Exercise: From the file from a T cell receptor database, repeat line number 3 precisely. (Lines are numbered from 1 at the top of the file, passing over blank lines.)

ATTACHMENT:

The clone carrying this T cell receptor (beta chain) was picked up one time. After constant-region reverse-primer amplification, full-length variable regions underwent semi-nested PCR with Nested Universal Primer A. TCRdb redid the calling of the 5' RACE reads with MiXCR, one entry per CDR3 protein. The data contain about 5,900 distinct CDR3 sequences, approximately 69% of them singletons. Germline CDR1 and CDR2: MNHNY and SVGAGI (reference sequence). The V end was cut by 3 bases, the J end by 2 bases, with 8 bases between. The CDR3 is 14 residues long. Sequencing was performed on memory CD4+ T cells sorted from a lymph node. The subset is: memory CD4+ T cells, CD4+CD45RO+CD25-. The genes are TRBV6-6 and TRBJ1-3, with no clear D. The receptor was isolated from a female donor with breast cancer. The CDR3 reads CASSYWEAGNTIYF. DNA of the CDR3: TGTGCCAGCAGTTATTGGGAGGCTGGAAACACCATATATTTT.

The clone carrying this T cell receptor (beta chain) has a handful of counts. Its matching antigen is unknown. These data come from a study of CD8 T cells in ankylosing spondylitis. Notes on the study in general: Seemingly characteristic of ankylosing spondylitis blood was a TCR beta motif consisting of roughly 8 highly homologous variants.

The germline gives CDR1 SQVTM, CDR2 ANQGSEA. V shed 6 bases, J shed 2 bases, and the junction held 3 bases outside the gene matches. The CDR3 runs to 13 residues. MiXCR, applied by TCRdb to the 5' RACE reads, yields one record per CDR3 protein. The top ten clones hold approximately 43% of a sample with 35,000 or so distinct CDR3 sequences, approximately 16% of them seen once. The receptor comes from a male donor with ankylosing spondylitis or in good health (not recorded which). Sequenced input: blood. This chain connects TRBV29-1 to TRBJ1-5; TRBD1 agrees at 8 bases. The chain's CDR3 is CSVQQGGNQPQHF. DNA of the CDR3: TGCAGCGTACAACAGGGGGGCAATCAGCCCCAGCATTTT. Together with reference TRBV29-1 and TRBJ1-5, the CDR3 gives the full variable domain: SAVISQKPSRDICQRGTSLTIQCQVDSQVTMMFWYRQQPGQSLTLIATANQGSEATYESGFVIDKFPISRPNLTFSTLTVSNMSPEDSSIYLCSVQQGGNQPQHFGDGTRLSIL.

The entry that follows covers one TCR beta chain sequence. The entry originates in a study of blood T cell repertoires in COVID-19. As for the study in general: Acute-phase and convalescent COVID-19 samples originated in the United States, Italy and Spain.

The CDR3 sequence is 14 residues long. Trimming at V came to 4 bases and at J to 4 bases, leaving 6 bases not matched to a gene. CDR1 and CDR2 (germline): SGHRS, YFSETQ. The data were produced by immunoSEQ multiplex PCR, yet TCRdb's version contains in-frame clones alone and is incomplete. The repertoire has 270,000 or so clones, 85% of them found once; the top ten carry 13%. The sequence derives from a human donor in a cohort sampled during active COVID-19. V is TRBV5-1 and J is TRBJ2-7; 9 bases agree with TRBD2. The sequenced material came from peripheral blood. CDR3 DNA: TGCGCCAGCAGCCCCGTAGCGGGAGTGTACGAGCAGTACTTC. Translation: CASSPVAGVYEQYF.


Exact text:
The germline gives CDR1 SQVTM, CDR2 ANQGSEA. V shed 6 bases, J shed 2 bases, and the junction held 3 bases outside the gene matches. The CDR3 runs to 13 residues. MiXCR, applied by TCRdb to the 5' RACE reads, yields one record per CDR3 protein. The top ten clones hold approximately 43% of a sample with 35,000 or so distinct CDR3 sequences, approximately 16% of them seen once. The receptor comes from a male donor with ankylosing spondylitis or in good health (not recorded which). Sequenced input: blood. This chain connects TRBV29-1 to TRBJ1-5; TRBD1 agrees at 8 bases. The chain's CDR3 is CSVQQGGNQPQHF. DNA of the CDR3: TGCAGCGTACAACAGGGGGGCAATCAGCCCCAGCATTTT. Together with reference TRBV29-1 and TRBJ1-5, the CDR3 gives the full variable domain: SAVISQKPSRDICQRGTSLTIQCQVDSQVTMMFWYRQQPGQSLTLIATANQGSEATYESGFVIDKFPISRPNLTFSTLTVSNMSPEDSSIYLCSVQQGGNQPQHFGDGTRLSIL.